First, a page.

Several limitations must be acknowledged. First, a considerably larger fraction of ZZs develop lung disease compared with SZs. Since only patients with lung disease were invited to participate in ADMAPP, this may have introduced ascertainment bias into the study. Although, both SZs and ZZs were enrolled based on the presence of lung disease. This study provides no information about the comparative characteristics of SZs and ZZs without lung disease. Second, causality cannot be inferred due to the cross-sectional design of our study. Third, objective data were not available to provide more specifics on clinical phenotyping of lung disease, including CT findings and lung function measurements. Another limitation of our study is unavailability of the actual date of AATD diagnosis in most patients, which limits our ability to account for the length of time since diagnosis. The benefits of earlier age at diagnosis might be reflected in behavior modifications such as smoking cessation or improved exercise habits, which might contribute to better outcomes.

Conclusion

In summary, the results of this study document that ZZ and SZ patients in AlphaNet’s disease management program differ with regard to health outcomes and health behaviors. Individuals with the SZ genotype have more comorbid health conditions and are less likely to engage in health-promoting behaviors such as exercise and smoking cessation. It appears that individuals with the more severely deficient ZZ genotype are more adherent to ADMAPP recommendations and maintain a healthier lifestyle than individuals with the less severely deficient SZ genotype. As such, improvements in education efforts may be especially beneficial for individuals with the SZ genotype who have lung disease, even though their underlying AATD is considered to be less severe.

Acknowledgments

Author contributions: Radmila Choate conducted the data analyses and drafted the manuscript. David M. Mannino and Kristen Holm have actively contributed to the data analysis and the manuscript preparation, Robert A. Sandhaus participated in the study design and contributed substantially to preparation of the manuscript. All authors read and approved the final manuscript.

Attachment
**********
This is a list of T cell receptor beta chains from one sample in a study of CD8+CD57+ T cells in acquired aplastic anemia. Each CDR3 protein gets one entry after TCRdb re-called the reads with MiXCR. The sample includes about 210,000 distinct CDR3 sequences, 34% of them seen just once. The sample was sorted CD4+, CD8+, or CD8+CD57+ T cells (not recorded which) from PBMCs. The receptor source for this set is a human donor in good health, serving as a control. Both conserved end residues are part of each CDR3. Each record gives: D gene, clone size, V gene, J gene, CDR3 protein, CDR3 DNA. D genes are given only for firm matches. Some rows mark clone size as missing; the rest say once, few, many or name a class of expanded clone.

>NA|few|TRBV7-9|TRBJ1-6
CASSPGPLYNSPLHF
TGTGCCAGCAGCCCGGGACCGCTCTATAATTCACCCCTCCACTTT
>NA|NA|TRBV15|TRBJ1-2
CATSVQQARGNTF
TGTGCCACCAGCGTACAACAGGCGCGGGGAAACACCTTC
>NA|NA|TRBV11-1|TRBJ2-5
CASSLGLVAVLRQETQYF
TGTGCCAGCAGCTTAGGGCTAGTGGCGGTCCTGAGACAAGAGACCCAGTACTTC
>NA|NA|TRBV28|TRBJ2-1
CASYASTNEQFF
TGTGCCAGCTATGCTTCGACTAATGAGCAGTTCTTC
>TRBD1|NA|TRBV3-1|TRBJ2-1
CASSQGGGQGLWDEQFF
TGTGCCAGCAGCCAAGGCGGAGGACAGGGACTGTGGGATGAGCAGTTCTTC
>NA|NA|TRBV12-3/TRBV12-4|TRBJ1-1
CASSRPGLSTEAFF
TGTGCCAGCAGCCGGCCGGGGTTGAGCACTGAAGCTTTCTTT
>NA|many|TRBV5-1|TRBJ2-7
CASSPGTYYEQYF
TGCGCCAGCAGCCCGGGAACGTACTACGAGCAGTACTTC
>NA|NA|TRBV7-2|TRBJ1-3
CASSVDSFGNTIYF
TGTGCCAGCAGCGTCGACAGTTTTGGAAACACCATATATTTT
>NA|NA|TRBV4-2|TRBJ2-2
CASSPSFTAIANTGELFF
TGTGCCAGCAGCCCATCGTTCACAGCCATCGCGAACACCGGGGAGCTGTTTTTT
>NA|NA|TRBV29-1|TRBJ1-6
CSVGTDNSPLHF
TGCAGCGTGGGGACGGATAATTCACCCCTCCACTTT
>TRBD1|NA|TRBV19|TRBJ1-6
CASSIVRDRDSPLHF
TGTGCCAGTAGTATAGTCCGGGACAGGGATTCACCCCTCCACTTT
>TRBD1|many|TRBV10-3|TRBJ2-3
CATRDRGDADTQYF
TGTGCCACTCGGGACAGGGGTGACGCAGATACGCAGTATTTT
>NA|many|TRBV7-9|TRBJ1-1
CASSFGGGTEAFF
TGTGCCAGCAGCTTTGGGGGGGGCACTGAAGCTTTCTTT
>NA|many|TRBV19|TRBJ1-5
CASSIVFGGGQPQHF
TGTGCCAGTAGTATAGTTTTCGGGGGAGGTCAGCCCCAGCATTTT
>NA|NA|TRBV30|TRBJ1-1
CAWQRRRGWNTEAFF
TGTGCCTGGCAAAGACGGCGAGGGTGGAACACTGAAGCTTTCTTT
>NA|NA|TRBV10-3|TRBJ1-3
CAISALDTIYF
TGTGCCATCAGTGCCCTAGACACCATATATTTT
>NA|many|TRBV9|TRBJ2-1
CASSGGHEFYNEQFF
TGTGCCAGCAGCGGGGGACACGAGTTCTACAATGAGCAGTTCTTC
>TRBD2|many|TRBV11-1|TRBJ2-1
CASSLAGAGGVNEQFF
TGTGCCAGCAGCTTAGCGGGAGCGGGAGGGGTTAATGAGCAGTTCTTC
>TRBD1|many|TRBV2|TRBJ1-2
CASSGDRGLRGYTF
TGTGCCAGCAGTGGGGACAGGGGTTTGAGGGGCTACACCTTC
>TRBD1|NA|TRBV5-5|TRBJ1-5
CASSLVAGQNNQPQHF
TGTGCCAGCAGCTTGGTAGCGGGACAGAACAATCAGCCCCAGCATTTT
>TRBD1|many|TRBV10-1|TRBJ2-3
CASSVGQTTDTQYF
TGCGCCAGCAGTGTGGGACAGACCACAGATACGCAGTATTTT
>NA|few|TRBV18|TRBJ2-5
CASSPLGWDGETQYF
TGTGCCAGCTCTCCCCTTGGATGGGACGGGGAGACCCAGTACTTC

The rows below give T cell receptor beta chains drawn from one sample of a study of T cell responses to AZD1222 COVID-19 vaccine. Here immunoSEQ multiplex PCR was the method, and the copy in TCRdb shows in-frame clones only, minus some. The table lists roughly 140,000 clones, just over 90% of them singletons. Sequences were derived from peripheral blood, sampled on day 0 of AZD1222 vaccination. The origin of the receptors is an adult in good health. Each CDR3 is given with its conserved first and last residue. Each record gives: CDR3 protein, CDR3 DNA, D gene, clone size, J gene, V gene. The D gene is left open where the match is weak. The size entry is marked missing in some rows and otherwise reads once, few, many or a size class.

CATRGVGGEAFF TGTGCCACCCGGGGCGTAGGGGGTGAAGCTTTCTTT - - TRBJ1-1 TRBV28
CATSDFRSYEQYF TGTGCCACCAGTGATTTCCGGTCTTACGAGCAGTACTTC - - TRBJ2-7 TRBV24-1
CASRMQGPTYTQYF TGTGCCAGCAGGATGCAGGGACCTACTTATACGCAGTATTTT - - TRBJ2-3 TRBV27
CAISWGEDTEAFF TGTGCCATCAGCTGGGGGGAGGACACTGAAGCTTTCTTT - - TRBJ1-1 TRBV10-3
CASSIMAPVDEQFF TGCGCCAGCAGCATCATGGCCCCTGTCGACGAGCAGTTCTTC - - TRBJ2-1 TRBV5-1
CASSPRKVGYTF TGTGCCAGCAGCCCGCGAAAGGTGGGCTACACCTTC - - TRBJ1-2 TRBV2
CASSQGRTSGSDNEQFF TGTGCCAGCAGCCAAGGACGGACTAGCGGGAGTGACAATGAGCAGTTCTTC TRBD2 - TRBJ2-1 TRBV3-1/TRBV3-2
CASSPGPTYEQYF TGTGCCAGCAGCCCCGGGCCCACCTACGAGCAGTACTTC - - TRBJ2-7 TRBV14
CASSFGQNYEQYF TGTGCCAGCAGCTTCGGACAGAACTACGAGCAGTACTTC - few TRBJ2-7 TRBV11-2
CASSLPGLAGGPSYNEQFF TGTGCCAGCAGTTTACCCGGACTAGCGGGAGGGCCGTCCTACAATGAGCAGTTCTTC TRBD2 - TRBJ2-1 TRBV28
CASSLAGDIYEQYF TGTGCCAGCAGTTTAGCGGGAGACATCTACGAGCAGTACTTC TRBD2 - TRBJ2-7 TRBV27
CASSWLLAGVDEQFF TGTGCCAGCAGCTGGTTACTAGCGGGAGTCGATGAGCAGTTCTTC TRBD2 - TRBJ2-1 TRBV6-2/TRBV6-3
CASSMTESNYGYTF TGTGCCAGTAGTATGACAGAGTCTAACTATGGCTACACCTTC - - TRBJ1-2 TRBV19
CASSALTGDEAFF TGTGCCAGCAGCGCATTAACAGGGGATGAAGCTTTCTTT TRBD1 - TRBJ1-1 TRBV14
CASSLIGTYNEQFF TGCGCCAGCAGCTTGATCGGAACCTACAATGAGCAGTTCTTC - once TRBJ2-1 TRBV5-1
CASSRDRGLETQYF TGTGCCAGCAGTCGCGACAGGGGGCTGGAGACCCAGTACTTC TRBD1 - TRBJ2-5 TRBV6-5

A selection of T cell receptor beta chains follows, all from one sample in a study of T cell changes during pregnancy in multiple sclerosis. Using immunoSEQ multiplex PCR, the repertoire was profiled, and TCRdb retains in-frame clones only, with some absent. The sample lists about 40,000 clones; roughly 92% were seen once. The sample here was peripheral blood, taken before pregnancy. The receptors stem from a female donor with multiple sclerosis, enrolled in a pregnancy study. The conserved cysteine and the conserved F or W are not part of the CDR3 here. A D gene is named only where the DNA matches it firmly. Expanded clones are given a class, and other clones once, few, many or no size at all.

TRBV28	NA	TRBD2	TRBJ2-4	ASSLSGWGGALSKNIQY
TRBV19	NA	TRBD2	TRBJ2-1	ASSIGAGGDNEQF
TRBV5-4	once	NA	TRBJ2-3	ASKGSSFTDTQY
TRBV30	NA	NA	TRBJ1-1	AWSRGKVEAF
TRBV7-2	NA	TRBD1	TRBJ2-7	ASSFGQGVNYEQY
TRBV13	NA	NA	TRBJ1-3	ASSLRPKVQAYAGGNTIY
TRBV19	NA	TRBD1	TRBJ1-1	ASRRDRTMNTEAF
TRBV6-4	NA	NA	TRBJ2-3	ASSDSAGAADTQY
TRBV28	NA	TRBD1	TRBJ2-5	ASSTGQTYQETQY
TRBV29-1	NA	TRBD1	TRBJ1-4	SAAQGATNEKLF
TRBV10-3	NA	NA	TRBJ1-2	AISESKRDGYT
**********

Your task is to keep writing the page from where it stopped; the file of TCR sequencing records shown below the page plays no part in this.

Declaration of Interest

David Mannino is a full-time employee of GlaxoSmithKline plc and owns stock of GlaxoSmithKline plc. Furthermore, he has received royalties from Up-to-Date, and has been compensated as a medical expert in legal cases. Robert Sandhaus has served on advisory boards and/or as a speaker for Grifols, CSL Behring, Shire, and AstraZeneca. He is on the board of directors of AlphaNet and the Alpha-1 Project, is on the Medical Advisory Committee of the COPD Foundation and serves as the Medical Director of AlphaNet. Kristen Holm has received consulting income from AlphaNet. Radmila Choate has received research support from AlphaNet.

Online Supplement

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  • Comparing Patients with ZZ Versus SZ Alpha-1 Antitrypsin Deficiency: Findings from AlphaNet’s Disease Management Program
  • Comparing Patients with ZZ Versus SZ Alpha-1 Antitrypsin Deficiency: Findings from AlphaNet’s Disease Management Program
  • Comparing Patients with ZZ Versus SZ Alpha-1 Antitrypsin Deficiency: Findings from AlphaNet’s Disease Management Program
  • Comparing Patients with ZZ Versus SZ Alpha-1 Antitrypsin Deficiency: Findings from AlphaNet’s Disease Management Program
  • Comparing Patients with ZZ Versus SZ Alpha-1 Antitrypsin Deficiency: Findings from AlphaNet’s Disease Management Program
  • Comparing Patients with ZZ Versus SZ Alpha-1 Antitrypsin Deficiency: Findings from AlphaNet’s Disease Management Program